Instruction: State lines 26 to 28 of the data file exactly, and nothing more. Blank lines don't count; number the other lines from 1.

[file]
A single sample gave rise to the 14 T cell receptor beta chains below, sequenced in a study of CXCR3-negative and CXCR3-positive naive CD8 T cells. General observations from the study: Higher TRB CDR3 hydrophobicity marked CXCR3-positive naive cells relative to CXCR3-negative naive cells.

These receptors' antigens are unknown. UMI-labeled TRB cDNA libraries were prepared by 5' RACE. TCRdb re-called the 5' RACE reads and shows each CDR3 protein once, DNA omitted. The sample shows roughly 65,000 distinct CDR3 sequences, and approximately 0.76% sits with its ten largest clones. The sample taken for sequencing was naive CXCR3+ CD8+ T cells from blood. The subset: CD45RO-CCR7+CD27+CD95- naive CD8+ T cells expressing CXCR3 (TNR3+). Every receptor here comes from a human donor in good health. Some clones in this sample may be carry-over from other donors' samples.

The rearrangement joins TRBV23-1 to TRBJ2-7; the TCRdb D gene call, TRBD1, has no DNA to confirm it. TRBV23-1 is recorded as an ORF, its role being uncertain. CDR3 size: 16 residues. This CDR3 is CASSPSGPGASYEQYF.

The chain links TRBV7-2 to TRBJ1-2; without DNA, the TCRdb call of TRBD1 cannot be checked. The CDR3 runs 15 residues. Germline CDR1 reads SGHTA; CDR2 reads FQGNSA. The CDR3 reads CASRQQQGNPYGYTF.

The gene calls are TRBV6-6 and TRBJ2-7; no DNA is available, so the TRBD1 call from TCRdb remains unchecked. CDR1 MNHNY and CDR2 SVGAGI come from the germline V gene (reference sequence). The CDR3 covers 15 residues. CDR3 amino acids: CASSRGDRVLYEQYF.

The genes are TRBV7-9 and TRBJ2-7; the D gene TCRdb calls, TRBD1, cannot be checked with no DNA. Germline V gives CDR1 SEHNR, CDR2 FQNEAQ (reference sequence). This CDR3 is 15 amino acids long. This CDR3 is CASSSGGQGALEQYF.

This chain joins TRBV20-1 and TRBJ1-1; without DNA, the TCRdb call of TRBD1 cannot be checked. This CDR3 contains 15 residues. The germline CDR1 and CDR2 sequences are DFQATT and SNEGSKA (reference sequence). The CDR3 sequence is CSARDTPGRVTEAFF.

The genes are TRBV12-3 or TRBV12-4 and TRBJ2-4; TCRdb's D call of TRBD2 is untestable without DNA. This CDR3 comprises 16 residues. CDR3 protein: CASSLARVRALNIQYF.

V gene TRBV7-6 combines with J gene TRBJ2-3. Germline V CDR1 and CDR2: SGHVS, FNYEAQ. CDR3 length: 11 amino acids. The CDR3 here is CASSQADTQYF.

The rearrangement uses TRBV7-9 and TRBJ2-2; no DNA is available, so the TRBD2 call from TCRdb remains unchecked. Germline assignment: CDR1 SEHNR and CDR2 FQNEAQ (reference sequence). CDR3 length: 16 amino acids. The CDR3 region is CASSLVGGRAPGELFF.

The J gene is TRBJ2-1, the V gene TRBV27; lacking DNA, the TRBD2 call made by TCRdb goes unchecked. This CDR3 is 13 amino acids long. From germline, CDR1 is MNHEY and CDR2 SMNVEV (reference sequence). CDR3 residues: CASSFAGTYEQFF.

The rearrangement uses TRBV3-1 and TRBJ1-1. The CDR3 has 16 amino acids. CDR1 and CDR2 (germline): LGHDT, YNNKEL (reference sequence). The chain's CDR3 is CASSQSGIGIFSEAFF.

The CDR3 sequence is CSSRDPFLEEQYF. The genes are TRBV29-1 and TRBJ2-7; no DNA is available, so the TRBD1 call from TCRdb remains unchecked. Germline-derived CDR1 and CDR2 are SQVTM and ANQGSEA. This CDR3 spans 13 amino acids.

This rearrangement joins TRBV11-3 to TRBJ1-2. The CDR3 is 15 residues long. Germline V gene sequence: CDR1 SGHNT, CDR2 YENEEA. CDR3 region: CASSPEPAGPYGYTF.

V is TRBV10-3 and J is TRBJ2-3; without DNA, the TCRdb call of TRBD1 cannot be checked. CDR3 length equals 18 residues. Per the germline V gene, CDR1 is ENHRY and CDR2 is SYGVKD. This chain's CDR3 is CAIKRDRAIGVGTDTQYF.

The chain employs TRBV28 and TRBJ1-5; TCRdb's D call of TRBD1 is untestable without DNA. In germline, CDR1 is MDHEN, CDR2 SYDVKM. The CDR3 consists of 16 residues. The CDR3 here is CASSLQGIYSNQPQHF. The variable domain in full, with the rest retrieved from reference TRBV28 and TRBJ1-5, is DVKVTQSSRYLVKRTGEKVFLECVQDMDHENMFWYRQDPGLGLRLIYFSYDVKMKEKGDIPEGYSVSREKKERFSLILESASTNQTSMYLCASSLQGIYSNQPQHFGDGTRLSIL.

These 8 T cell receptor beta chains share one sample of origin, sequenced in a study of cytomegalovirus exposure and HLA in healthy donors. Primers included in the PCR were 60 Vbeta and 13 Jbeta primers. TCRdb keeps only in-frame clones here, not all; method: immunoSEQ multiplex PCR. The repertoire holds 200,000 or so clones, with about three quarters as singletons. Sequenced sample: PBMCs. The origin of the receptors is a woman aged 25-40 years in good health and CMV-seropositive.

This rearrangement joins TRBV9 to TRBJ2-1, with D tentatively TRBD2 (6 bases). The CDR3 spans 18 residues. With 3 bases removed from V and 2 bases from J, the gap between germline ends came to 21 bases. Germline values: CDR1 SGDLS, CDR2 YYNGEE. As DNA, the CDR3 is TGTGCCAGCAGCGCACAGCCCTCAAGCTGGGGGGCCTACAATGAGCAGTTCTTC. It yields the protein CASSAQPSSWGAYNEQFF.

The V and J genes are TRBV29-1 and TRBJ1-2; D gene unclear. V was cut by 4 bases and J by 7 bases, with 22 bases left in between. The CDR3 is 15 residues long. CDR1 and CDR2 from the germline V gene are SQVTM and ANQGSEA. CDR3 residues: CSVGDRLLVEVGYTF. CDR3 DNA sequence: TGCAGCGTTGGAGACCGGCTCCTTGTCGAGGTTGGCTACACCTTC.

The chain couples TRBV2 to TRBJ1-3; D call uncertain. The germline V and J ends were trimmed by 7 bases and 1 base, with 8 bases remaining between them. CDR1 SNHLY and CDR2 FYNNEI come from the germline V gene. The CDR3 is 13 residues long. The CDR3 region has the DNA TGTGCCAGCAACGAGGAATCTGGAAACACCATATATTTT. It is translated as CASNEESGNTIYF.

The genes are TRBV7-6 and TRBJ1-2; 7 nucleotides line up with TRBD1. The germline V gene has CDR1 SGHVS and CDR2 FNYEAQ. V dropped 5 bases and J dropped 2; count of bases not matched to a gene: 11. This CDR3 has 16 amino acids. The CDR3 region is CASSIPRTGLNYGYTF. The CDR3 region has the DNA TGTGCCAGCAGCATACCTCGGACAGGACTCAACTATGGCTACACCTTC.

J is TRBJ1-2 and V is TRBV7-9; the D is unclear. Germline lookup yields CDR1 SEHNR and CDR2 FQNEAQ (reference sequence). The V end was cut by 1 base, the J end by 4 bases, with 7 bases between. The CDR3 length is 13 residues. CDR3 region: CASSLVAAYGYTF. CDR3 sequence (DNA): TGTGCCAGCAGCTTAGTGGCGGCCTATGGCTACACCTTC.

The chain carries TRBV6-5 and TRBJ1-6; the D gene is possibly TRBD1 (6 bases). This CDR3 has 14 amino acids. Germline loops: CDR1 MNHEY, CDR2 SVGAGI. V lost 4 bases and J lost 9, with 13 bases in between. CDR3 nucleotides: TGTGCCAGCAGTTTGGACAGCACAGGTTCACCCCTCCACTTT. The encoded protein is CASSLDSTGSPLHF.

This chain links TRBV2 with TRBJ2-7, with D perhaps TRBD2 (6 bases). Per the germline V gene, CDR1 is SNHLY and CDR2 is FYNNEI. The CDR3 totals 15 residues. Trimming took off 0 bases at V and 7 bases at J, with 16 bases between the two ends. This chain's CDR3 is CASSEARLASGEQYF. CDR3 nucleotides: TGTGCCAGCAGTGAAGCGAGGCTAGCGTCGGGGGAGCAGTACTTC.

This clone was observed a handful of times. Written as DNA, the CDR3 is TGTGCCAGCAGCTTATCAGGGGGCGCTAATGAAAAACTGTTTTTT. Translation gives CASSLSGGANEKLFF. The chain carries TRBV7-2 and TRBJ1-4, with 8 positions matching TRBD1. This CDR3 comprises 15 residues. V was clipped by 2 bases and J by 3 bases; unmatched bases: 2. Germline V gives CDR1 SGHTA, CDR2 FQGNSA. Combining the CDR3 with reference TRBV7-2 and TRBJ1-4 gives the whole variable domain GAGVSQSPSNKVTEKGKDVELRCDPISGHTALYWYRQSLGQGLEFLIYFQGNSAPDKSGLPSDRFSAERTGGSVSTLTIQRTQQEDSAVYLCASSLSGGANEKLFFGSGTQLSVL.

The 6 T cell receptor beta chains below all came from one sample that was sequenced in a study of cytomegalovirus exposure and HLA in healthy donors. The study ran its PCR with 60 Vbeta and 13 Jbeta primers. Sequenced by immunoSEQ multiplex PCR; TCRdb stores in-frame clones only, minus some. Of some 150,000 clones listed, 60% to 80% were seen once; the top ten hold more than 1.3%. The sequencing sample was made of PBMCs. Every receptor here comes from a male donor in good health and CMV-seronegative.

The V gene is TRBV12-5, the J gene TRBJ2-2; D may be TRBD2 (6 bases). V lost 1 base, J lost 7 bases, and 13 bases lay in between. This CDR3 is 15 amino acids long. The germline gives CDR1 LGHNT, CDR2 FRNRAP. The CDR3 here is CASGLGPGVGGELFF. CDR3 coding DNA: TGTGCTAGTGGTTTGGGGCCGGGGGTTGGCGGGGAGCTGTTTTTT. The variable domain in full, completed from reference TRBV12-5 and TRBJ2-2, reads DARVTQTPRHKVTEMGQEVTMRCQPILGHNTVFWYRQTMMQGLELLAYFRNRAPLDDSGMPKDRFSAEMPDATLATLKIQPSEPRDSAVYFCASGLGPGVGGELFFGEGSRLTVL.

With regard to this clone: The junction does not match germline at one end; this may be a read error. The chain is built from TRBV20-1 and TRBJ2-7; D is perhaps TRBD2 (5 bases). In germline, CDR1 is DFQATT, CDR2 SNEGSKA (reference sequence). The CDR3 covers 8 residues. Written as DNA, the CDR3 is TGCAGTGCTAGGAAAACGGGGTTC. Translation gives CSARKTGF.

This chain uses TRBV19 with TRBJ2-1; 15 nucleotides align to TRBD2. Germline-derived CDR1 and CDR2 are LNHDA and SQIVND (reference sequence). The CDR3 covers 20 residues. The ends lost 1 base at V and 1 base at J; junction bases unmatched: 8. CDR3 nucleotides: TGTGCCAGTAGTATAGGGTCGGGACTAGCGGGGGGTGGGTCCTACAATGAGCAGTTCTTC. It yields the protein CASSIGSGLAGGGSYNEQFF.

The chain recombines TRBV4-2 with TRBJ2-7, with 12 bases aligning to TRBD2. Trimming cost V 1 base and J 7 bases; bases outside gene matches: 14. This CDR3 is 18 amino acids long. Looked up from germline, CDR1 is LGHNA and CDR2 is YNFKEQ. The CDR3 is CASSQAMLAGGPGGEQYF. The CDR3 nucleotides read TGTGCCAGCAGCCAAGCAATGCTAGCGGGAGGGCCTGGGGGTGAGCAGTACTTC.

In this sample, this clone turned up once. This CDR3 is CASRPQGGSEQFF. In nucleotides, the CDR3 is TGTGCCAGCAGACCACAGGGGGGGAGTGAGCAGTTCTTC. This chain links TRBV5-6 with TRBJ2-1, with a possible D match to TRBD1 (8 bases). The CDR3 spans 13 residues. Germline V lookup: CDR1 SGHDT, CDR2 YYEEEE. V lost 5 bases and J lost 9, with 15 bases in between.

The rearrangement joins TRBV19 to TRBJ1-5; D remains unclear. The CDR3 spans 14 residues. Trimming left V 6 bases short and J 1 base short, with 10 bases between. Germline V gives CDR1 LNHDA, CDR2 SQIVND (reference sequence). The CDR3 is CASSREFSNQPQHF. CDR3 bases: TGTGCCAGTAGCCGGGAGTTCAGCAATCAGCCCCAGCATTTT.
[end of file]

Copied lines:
The 6 T cell receptor beta chains below all came from one sample that was sequenced in a study of cytomegalovirus exposure and HLA in healthy donors. The study ran its PCR with 60 Vbeta and 13 Jbeta primers. Sequenced by immunoSEQ multiplex PCR; TCRdb stores in-frame clones only, minus some. Of some 150,000 clones listed, 60% to 80% were seen once; the top ten hold more than 1.3%. The sequencing sample was made of PBMCs. Every receptor here comes from a male donor in good health and CMV-seronegative.

The V gene is TRBV12-5, the J gene TRBJ2-2; D may be TRBD2 (6 bases). V lost 1 base, J lost 7 bases, and 13 bases lay in between. This CDR3 is 15 amino acids long. The germline gives CDR1 LGHNT, CDR2 FRNRAP. The CDR3 here is CASGLGPGVGGELFF. CDR3 coding DNA: TGTGCTAGTGGTTTGGGGCCGGGGGTTGGCGGGGAGCTGTTTTTT. The variable domain in full, completed from reference TRBV12-5 and TRBJ2-2, reads DARVTQTPRHKVTEMGQEVTMRCQPILGHNTVFWYRQTMMQGLELLAYFRNRAPLDDSGMPKDRFSAEMPDATLATLKIQPSEPRDSAVYFCASGLGPGVGGELFFGEGSRLTVL.

With regard to this clone: The junction does not match germline at one end; this may be a read error. The chain is built from TRBV20-1 and TRBJ2-7; D is perhaps TRBD2 (5 bases). In germline, CDR1 is DFQATT, CDR2 SNEGSKA (reference sequence). The CDR3 covers 8 residues. Written as DNA, the CDR3 is TGCAGTGCTAGGAAAACGGGGTTC. Translation gives CSARKTGF.